UPMC plans to move headquarters to largest building Downtown
Tuesday, April 10, 2007
By Dan Fitzpatrick, Pittsburgh Post-Gazette
The University of Pittsburgh Medical Center's pending move from Oakland to the city's largest office tower Downtown is about more than the basic need for space. It also symbolizes the evolution of what was a small medical school into what is now the largest employer in Western Pennsylvania, with more than 40,000 people at its command.
UPMC Chief Executive Officer Jeffrey Romoff, the person who charted that rise, will officially announce the crosstown move this morning at U.S. Steel Tower, site of UPMC's new Grant Street headquarters. Confirming the decision yesterday with a brief press advisory, the hospital conglomerate hailed the consolidation of corporate and administrative functions Downtown as a sign of "UPMC's commitment to the city and the community."
UPMC will likely take several floors -- one real estate source said yesterday that UPMC could start with 200,000 square feet and grow to as much as 400,000 square feet over a period of years -- and plant its sign somewhere on the blackish-gray tower built for U.S. Steel Corp. in 1970.
During negotiations with the landlord, UPMC was said to have discussed the placement of its logo atop the 64-story building, visible for miles around. It was not known yesterday whether the landlord had agreed to that step; the property manager and leasing agent both declined comment.
Today's announcement, though, does end plenty of speculation within the real estate and medical communities about the ultimate location of UPMC, a $5.7 billion nonprofit that made a "profit"-- excess revenue over expenses -- of $523 million in 2006 and continues to grow at a torrid pace, swallowing land and other hospitals. In the last 15 months alone, UPMC spent $13 million acquiring properties surrounding its Hillman Cancer Center in Shadyside, preparing for a possible expansion of 300,000 square feet, while supervising construction of the 900,000-square-foot, $575-million Children's Hospital in Lawrenceville.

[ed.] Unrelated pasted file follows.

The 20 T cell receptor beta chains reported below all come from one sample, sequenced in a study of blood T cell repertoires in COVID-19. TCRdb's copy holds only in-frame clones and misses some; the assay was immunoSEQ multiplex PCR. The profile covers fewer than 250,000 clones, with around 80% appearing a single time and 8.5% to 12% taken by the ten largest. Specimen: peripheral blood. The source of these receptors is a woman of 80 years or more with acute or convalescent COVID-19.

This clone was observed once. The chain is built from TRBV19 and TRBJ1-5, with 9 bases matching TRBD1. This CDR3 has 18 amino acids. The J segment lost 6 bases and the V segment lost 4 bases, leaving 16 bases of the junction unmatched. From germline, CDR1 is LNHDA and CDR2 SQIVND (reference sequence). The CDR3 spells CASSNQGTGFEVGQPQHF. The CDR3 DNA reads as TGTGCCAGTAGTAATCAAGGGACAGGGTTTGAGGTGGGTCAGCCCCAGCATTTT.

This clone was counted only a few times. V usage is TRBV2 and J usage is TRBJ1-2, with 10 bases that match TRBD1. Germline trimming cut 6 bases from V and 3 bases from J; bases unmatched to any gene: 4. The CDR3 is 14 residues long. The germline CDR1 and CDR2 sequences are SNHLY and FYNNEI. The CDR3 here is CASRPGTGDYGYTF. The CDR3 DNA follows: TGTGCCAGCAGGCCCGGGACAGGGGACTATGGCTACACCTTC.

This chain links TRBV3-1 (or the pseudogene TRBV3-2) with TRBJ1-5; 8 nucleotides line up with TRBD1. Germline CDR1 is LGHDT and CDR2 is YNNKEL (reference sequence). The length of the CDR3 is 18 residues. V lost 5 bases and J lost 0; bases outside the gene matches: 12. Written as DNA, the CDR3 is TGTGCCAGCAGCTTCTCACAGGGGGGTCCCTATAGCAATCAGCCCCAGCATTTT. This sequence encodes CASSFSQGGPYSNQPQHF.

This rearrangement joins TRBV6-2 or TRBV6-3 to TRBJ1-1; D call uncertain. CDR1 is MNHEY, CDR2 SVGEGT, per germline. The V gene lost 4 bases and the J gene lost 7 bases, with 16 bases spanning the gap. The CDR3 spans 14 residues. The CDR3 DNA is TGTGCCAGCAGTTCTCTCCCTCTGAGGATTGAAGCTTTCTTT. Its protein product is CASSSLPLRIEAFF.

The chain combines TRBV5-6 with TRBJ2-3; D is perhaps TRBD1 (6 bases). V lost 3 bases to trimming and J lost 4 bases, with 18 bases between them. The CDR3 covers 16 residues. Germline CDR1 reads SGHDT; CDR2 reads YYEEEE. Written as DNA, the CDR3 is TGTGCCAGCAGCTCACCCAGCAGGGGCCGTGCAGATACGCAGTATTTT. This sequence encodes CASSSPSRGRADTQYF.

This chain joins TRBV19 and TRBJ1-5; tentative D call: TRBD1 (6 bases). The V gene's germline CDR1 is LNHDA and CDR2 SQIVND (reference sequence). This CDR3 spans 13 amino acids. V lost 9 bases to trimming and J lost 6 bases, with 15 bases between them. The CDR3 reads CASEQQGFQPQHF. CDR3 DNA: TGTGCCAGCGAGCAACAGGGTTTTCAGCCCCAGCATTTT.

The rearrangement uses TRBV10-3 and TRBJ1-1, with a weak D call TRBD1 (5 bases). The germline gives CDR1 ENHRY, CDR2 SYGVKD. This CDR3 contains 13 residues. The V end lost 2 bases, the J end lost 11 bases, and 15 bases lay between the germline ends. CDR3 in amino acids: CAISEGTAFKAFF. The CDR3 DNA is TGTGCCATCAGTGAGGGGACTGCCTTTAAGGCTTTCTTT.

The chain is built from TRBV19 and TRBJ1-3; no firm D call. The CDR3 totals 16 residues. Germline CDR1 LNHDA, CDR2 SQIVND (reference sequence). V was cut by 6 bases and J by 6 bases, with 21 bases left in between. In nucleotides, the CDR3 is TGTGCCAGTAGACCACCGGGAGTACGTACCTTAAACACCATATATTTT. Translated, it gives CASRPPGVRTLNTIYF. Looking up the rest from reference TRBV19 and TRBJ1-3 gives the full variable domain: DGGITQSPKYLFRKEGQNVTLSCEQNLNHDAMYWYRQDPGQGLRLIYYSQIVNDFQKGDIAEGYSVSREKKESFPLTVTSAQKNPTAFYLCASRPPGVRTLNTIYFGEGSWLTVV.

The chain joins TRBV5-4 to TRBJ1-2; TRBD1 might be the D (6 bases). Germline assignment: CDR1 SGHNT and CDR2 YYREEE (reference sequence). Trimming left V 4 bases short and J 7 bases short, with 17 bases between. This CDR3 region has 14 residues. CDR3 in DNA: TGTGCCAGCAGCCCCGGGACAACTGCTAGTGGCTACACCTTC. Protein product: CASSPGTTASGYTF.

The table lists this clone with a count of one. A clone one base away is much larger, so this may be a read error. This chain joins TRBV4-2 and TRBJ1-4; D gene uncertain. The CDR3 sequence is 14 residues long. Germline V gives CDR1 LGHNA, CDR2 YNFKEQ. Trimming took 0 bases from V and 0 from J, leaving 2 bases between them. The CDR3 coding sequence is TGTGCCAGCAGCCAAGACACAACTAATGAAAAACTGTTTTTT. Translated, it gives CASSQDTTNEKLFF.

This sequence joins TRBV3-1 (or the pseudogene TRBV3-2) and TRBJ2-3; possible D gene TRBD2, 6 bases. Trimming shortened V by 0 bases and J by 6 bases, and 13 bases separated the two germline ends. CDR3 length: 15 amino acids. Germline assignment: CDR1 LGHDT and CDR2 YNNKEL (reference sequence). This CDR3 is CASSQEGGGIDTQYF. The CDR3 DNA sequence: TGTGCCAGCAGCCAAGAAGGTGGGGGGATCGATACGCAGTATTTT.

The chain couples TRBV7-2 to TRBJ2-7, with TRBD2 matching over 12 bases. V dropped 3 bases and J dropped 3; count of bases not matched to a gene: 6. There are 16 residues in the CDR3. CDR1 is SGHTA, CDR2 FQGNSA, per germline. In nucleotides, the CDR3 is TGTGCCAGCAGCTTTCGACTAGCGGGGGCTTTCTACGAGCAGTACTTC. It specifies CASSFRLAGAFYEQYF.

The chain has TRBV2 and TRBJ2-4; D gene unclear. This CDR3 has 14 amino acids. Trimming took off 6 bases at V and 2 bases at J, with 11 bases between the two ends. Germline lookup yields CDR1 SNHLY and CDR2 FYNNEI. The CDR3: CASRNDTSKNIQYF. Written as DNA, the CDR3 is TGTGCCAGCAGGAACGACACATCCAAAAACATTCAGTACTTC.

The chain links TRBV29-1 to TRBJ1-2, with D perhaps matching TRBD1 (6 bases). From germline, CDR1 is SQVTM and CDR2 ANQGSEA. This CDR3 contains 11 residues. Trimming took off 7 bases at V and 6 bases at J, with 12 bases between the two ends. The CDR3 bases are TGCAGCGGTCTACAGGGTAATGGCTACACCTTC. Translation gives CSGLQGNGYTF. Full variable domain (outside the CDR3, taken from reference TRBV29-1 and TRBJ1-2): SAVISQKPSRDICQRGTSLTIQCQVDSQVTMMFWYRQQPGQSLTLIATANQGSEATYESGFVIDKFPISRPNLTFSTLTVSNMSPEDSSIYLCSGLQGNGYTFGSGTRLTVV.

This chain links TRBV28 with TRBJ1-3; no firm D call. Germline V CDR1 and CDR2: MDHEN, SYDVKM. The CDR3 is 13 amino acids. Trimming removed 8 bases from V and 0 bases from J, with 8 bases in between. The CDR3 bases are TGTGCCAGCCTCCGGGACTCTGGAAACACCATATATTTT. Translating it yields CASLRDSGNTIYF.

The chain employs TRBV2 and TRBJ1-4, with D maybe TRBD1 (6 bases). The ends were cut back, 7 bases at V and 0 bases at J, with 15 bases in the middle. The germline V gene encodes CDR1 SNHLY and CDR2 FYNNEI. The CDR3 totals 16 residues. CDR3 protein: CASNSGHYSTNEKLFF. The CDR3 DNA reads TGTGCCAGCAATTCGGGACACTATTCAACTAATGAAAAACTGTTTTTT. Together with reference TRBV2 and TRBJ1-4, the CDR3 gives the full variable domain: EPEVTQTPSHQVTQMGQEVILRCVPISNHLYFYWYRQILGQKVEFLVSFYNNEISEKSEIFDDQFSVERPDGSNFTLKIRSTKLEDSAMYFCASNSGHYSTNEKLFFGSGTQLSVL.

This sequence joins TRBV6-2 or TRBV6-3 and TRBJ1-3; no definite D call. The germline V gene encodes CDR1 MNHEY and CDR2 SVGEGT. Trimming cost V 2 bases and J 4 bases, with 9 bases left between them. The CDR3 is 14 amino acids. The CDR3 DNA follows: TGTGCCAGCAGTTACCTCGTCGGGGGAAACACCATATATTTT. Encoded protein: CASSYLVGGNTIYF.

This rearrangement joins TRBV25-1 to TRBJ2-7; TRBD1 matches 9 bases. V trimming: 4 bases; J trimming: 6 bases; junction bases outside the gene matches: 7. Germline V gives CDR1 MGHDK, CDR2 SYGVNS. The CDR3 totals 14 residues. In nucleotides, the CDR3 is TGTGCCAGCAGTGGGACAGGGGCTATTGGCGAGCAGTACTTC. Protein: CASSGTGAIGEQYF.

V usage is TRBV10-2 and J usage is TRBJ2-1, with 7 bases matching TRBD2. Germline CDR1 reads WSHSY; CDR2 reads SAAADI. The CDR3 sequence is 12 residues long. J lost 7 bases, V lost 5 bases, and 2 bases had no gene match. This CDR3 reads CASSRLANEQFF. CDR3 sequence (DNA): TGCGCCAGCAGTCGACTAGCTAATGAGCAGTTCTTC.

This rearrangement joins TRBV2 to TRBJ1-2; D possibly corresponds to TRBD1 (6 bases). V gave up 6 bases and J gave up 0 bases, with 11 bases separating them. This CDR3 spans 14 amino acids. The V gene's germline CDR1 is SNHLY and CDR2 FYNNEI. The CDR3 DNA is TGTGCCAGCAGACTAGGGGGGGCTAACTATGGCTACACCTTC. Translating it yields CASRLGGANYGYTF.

It also is awaiting federal and state approvals of a $120 million merger with Pittsburgh Mercy Health System -- a deal that would give the largest employer in southwestern Pennsylvania access to more than half the hospital market in Allegheny County. A Federal Trade Commission spokesman confirmed yesterday that the agency recently asked UPMC and Mercy for more information -- indicating a heightened level of scrutiny.
Both the FTC and the Pennsylvania Attorney General's Office are looking into possible antitrust issues.
No one knows how long the reviews will take.
"It is a waiting game right now," said Mercy spokeswoman Shannon Adam. "Unfortunately, there is nothing we can do to speed up the process. It is out of our hands."
A UPMC rival, West Penn Allegheny, continues to rail against the merger, arguing that it would drive up health-care costs in the region.
"UPMC's aggressive acquisition of Western Pennsylvania hospitals over the past 10 years constitutes nothing less than an attempt to monopolize the provision of health care services in this region," said Dan Laurent, a spokesman for West Penn Allegheny.
UPMC monopoly, he added, would "adversely impact the competitive position of businesses in the community and stunt business growth via higher health-care costs. We are gratified that the FTC is taking concerns over this proposed merger seriously and closely examining its potential implications for our region."
West Penn Allegheny's opposition puts the shoe on the other foot in a long-standing adversarial relationship that saw UPMC challenge West Penn's merger with Allegheny General nearly a decade ago.
UPMC notes that it is not unusual for the FTC to make such requests for additional information. "We remain confident that this review will culminate in a merger that benefits Mercy, its employees and the health care consumers of this region," it said in a statement.
A spokesman for the state attorney general's office could not be reached for comment.